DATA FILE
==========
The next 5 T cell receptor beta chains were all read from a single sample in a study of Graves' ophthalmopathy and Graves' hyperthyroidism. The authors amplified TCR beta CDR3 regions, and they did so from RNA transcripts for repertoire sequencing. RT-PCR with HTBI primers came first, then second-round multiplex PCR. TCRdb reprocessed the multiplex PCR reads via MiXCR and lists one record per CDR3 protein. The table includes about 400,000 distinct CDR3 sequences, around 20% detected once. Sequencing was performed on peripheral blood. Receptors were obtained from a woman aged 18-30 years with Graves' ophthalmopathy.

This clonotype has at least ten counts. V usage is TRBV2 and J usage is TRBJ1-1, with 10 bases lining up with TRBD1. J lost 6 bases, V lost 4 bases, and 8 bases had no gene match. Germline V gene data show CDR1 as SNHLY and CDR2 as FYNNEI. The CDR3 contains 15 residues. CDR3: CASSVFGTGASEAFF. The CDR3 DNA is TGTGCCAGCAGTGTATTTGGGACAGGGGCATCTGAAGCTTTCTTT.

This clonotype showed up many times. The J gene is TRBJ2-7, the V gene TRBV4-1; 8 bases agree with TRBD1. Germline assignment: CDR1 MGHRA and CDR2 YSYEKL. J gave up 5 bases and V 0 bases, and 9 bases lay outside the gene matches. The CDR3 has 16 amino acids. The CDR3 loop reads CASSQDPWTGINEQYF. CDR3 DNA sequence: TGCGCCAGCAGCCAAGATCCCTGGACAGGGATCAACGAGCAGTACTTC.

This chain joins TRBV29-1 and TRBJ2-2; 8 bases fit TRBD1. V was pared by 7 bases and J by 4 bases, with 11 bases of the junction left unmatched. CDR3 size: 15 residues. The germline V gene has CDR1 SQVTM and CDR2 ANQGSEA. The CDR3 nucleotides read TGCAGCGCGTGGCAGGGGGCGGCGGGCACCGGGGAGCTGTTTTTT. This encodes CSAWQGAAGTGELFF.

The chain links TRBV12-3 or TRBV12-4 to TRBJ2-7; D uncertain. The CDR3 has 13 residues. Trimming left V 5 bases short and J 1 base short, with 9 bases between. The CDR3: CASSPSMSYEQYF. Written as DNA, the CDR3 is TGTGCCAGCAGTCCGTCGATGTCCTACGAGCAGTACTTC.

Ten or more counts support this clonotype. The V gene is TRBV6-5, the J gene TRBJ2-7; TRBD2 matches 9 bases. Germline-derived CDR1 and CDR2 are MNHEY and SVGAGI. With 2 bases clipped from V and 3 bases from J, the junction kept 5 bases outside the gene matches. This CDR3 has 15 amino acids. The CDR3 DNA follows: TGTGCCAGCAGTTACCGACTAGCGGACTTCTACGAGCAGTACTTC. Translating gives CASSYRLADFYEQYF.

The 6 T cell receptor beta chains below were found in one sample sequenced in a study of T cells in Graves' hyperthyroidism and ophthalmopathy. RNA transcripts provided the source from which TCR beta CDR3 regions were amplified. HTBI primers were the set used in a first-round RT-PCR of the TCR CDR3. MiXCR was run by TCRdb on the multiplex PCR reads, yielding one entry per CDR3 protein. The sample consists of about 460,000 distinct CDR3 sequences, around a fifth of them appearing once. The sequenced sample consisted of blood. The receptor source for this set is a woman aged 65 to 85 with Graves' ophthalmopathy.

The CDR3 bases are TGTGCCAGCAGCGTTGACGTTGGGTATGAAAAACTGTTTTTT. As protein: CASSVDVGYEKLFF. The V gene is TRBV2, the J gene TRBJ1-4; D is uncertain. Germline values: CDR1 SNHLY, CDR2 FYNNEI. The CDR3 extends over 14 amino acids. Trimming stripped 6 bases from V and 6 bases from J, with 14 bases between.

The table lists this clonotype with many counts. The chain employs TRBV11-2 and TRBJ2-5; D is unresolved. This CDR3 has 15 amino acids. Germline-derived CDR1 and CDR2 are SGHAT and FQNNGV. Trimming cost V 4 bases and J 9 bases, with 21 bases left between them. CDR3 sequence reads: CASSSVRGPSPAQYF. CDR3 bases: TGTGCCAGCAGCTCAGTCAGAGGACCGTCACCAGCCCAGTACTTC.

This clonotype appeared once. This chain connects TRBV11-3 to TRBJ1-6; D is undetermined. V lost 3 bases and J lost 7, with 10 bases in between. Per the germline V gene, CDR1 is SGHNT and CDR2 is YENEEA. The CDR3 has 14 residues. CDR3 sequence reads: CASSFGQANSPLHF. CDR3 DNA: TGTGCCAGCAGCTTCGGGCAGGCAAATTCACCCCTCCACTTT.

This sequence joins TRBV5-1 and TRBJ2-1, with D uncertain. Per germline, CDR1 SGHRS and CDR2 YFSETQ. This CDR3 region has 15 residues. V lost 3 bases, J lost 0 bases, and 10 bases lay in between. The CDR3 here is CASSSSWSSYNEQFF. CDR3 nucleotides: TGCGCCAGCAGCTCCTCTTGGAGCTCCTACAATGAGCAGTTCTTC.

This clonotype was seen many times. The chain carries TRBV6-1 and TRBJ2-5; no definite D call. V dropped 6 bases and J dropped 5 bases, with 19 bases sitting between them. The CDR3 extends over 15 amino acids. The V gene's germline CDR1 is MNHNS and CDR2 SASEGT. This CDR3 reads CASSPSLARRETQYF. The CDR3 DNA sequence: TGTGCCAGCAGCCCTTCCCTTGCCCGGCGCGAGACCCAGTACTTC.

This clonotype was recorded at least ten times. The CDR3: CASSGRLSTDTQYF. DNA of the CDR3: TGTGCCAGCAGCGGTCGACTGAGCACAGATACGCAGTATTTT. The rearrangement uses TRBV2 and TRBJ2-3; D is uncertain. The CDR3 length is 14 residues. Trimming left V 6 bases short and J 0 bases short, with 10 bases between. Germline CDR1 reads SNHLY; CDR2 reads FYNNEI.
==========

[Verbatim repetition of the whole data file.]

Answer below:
The next 5 T cell receptor beta chains were all read from a single sample in a study of Graves' ophthalmopathy and Graves' hyperthyroidism. The authors amplified TCR beta CDR3 regions, and they did so from RNA transcripts for repertoire sequencing. RT-PCR with HTBI primers came first, then second-round multiplex PCR. TCRdb reprocessed the multiplex PCR reads via MiXCR and lists one record per CDR3 protein. The table includes about 400,000 distinct CDR3 sequences, around 20% detected once. Sequencing was performed on peripheral blood. Receptors were obtained from a woman aged 18-30 years with Graves' ophthalmopathy.

This clonotype has at least ten counts. V usage is TRBV2 and J usage is TRBJ1-1, with 10 bases lining up with TRBD1. J lost 6 bases, V lost 4 bases, and 8 bases had no gene match. Germline V gene data show CDR1 as SNHLY and CDR2 as FYNNEI. The CDR3 contains 15 residues. CDR3: CASSVFGTGASEAFF. The CDR3 DNA is TGTGCCAGCAGTGTATTTGGGACAGGGGCATCTGAAGCTTTCTTT.

This clonotype showed up many times. The J gene is TRBJ2-7, the V gene TRBV4-1; 8 bases agree with TRBD1. Germline assignment: CDR1 MGHRA and CDR2 YSYEKL. J gave up 5 bases and V 0 bases, and 9 bases lay outside the gene matches. The CDR3 has 16 amino acids. The CDR3 loop reads CASSQDPWTGINEQYF. CDR3 DNA sequence: TGCGCCAGCAGCCAAGATCCCTGGACAGGGATCAACGAGCAGTACTTC.

This chain joins TRBV29-1 and TRBJ2-2; 8 bases fit TRBD1. V was pared by 7 bases and J by 4 bases, with 11 bases of the junction left unmatched. CDR3 size: 15 residues. The germline V gene has CDR1 SQVTM and CDR2 ANQGSEA. The CDR3 nucleotides read TGCAGCGCGTGGCAGGGGGCGGCGGGCACCGGGGAGCTGTTTTTT. This encodes CSAWQGAAGTGELFF.

The chain links TRBV12-3 or TRBV12-4 to TRBJ2-7; D uncertain. The CDR3 has 13 residues. Trimming left V 5 bases short and J 1 base short, with 9 bases between. The CDR3: CASSPSMSYEQYF. Written as DNA, the CDR3 is TGTGCCAGCAGTCCGTCGATGTCCTACGAGCAGTACTTC.

Ten or more counts support this clonotype. The V gene is TRBV6-5, the J gene TRBJ2-7; TRBD2 matches 9 bases. Germline-derived CDR1 and CDR2 are MNHEY and SVGAGI. With 2 bases clipped from V and 3 bases from J, the junction kept 5 bases outside the gene matches. This CDR3 has 15 amino acids. The CDR3 DNA follows: TGTGCCAGCAGTTACCGACTAGCGGACTTCTACGAGCAGTACTTC. Translating gives CASSYRLADFYEQYF.

The 6 T cell receptor beta chains below were found in one sample sequenced in a study of T cells in Graves' hyperthyroidism and ophthalmopathy. RNA transcripts provided the source from which TCR beta CDR3 regions were amplified. HTBI primers were the set used in a first-round RT-PCR of the TCR CDR3. MiXCR was run by TCRdb on the multiplex PCR reads, yielding one entry per CDR3 protein. The sample consists of about 460,000 distinct CDR3 sequences, around a fifth of them appearing once. The sequenced sample consisted of blood. The receptor source for this set is a woman aged 65 to 85 with Graves' ophthalmopathy.

The CDR3 bases are TGTGCCAGCAGCGTTGACGTTGGGTATGAAAAACTGTTTTTT. As protein: CASSVDVGYEKLFF. The V gene is TRBV2, the J gene TRBJ1-4; D is uncertain. Germline values: CDR1 SNHLY, CDR2 FYNNEI. The CDR3 extends over 14 amino acids. Trimming stripped 6 bases from V and 6 bases from J, with 14 bases between.

The table lists this clonotype with many counts. The chain employs TRBV11-2 and TRBJ2-5; D is unresolved. This CDR3 has 15 amino acids. Germline-derived CDR1 and CDR2 are SGHAT and FQNNGV. Trimming cost V 4 bases and J 9 bases, with 21 bases left between them. CDR3 sequence reads: CASSSVRGPSPAQYF. CDR3 bases: TGTGCCAGCAGCTCAGTCAGAGGACCGTCACCAGCCCAGTACTTC.

This clonotype appeared once. This chain connects TRBV11-3 to TRBJ1-6; D is undetermined. V lost 3 bases and J lost 7, with 10 bases in between. Per the germline V gene, CDR1 is SGHNT and CDR2 is YENEEA. The CDR3 has 14 residues. CDR3 sequence reads: CASSFGQANSPLHF. CDR3 DNA: TGTGCCAGCAGCTTCGGGCAGGCAAATTCACCCCTCCACTTT.

This sequence joins TRBV5-1 and TRBJ2-1, with D uncertain. Per germline, CDR1 SGHRS and CDR2 YFSETQ. This CDR3 region has 15 residues. V lost 3 bases, J lost 0 bases, and 10 bases lay in between. The CDR3 here is CASSSSWSSYNEQFF. CDR3 nucleotides: TGCGCCAGCAGCTCCTCTTGGAGCTCCTACAATGAGCAGTTCTTC.

This clonotype was seen many times. The chain carries TRBV6-1 and TRBJ2-5; no definite D call. V dropped 6 bases and J dropped 5 bases, with 19 bases sitting between them. The CDR3 extends over 15 amino acids. The V gene's germline CDR1 is MNHNS and CDR2 SASEGT. This CDR3 reads CASSPSLARRETQYF. The CDR3 DNA sequence: TGTGCCAGCAGCCCTTCCCTTGCCCGGCGCGAGACCCAGTACTTC.

This clonotype was recorded at least ten times. The CDR3: CASSGRLSTDTQYF. DNA of the CDR3: TGTGCCAGCAGCGGTCGACTGAGCACAGATACGCAGTATTTT. The rearrangement uses TRBV2 and TRBJ2-3; D is uncertain. The CDR3 length is 14 residues. Trimming left V 6 bases short and J 0 bases short, with 10 bases between. Germline CDR1 reads SNHLY; CDR2 reads FYNNEI.